Ultimately it is the second-floor banking area that steals the show, literally. “For several decades, previous owners rented it out for filming,” says Leong, “so many movies, television shows, and music videos have been shot there.” It’s not hard to understand why. The space, which was built with sumptuous hand-decorated ceilings and gilded paintings, is two stories high with a mezzanine. As a consequence, though, they had to undo much motion picture veneer. “Even though the real thing was underneath, we removed a lot of Hollywood ‘fakeness’ such as wallpaper resembling travertine and bronze gates painted to look like bronze.”
What’s more, maintaining the character of that two-story banking area—in effect, a soft-story in the middle of the building—posed challenges for seismic retrofits. Explains Horak, “It’s such an enormous, open space, so dramatic from the height of the ceilings and volume, the goal was not to break up that volume, which is such significant feature. So even though we had to insert these new seismic elements—columns and moment frames—they were added very strategically so as not to detract from the openness.”
“The building is a steel frame encased in concrete with brick infill,” explains Leong, “so it’s not strictly unreinforced masonry but a hybrid.” She says the firm worked very closely with Nabih Youssef Structural Engineers and Gensler to design an appropriate seismic upgrade. “Along the perimeter we decided to put moment frames, which are basically a series of beams and columns that are tied to make a sort of U around the windows. Then, in the middle of the space we added a shear wall that’s symmetrical on both sides, two stories high, and pretty long as well.”
Part of the challenge included dealing with the mezzanine /balcony that overlooks the floor, which the owner wanted to expand to create more office area. Since this required adding shear walls, Leong says, “we worked with Gensler so that one of the shear walls is actually adjacent to a secondary stairway and becomes a backdrop for the stair.” The seismic work also included adding more columns adjacent to the existing travertine-clad, fluted columns. “At first, we were really concerned about how this was going to look, but because the new, square columns are differentiated, they didn’t compete with or impact the historic columns.” The finished seismic retrofit exceeds FEMA requirements.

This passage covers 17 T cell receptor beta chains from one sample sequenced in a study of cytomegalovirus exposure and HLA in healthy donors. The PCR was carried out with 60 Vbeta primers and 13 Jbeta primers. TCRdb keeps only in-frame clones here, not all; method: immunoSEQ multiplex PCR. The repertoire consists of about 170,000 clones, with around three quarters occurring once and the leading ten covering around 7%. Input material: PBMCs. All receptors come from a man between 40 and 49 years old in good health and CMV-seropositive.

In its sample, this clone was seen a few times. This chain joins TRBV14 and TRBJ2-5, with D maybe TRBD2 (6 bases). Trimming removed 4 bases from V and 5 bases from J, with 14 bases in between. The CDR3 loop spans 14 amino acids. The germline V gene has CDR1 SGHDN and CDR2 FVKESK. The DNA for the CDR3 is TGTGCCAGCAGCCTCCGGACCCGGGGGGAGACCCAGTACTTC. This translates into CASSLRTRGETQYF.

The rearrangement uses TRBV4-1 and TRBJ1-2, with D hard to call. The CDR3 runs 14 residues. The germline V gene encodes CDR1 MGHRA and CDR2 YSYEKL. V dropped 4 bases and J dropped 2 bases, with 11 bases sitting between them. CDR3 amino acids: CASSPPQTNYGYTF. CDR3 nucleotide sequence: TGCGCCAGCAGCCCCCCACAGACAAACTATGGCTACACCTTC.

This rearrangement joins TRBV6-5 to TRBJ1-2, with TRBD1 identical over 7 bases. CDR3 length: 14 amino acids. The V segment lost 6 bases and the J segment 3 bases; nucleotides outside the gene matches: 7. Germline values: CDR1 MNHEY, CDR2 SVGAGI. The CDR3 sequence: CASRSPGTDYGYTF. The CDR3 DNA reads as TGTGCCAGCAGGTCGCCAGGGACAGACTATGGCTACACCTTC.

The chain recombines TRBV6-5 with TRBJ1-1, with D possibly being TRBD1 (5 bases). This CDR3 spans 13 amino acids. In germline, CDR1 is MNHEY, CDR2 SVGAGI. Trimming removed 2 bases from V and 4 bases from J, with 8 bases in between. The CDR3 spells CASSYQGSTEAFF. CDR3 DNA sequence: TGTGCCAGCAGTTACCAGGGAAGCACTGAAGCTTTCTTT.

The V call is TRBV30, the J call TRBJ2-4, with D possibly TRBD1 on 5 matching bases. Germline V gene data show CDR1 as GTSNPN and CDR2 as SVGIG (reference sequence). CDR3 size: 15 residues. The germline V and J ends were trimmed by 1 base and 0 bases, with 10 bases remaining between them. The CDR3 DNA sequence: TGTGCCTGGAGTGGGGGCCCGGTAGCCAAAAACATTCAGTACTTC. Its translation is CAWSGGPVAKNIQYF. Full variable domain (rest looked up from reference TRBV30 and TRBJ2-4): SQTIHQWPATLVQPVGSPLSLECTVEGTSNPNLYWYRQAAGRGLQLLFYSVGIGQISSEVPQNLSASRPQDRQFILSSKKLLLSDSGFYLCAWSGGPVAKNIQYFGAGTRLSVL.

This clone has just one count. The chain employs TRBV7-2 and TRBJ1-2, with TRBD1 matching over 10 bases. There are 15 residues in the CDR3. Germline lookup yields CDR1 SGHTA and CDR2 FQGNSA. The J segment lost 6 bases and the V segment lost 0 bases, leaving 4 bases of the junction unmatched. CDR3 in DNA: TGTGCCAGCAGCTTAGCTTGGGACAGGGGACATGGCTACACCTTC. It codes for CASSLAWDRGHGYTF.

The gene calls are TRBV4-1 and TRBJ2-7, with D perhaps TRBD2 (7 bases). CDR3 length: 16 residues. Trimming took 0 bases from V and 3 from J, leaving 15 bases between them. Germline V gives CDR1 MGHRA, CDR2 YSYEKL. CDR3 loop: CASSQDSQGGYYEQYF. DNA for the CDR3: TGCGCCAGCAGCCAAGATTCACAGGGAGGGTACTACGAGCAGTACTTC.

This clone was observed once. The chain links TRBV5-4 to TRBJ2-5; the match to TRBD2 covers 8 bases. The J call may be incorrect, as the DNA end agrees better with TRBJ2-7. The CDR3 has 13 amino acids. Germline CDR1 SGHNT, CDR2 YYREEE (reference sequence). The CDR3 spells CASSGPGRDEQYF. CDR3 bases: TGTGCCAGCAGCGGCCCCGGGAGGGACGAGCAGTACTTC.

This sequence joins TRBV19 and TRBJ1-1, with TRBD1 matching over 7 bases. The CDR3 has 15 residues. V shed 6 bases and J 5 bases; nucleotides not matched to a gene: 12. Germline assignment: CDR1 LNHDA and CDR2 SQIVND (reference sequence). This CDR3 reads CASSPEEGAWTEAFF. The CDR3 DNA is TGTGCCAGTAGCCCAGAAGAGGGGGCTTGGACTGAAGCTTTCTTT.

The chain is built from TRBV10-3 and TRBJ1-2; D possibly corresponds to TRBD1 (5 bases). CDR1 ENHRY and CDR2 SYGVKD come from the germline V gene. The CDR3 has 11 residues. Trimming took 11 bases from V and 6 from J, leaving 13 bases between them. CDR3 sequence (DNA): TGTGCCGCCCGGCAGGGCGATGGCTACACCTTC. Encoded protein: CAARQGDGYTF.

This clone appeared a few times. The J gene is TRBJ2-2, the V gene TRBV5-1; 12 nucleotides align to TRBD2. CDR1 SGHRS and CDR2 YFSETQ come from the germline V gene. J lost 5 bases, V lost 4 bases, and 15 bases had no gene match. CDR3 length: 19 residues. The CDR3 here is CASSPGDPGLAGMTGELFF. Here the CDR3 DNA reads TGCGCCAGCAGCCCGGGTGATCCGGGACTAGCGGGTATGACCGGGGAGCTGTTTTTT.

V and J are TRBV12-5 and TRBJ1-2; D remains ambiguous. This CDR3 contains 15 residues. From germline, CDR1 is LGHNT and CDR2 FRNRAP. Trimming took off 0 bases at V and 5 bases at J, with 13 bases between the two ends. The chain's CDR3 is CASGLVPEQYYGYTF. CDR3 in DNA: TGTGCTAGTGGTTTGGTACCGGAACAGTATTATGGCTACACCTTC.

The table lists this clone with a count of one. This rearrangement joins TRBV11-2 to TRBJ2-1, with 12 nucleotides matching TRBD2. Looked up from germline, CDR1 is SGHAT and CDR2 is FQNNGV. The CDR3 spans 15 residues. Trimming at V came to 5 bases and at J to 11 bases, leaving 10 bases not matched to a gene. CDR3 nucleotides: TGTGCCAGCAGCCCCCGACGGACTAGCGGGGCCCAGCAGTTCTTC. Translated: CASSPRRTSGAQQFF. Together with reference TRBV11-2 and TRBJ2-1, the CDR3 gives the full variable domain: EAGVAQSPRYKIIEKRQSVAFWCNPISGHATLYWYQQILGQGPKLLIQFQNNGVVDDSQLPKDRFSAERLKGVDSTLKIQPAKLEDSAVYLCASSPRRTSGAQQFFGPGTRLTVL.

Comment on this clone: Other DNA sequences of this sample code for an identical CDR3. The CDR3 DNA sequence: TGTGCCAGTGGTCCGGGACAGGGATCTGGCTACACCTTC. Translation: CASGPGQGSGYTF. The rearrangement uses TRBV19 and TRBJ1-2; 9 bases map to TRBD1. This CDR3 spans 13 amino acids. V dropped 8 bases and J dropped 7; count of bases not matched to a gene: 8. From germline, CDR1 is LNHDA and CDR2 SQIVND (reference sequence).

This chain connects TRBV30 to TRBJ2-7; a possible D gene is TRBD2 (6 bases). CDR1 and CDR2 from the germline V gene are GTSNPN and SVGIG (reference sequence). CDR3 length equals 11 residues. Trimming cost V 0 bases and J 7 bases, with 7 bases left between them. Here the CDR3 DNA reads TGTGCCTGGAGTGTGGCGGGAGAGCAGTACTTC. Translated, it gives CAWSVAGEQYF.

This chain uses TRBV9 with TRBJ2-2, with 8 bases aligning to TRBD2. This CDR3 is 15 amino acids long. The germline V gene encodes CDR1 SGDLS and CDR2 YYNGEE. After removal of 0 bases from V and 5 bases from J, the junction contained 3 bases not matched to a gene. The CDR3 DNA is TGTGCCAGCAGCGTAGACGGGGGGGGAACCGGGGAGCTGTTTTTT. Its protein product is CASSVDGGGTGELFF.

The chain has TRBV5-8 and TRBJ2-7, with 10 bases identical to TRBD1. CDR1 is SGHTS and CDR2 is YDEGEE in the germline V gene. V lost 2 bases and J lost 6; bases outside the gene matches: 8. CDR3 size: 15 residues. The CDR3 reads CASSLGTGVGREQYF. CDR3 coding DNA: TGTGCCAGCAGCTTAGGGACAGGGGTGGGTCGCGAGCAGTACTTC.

The project just received a LEED Gold Certification, reports Leong. The HVAC is a very high-performance, modern system, she says, requiring much new air/return ductwork, but the ducts were located in shaft walls along the perimeter where they can’t be detected. “One of the six elevator shafts was converted into a duct shaft for new conduits and ductwork, and we re-used a lot of the existing diffusers, such as the original bronze grilles in the lobby.” All of the over 300 windows are operable, so they can admit fresh air, and most are the existing double-hung steel that will be upgraded with heat-blocking clear window film. “With lots of good light, views, and ceiling space, the building is really conducive to offices,” notes Leong, “because that’s how it was originally built.”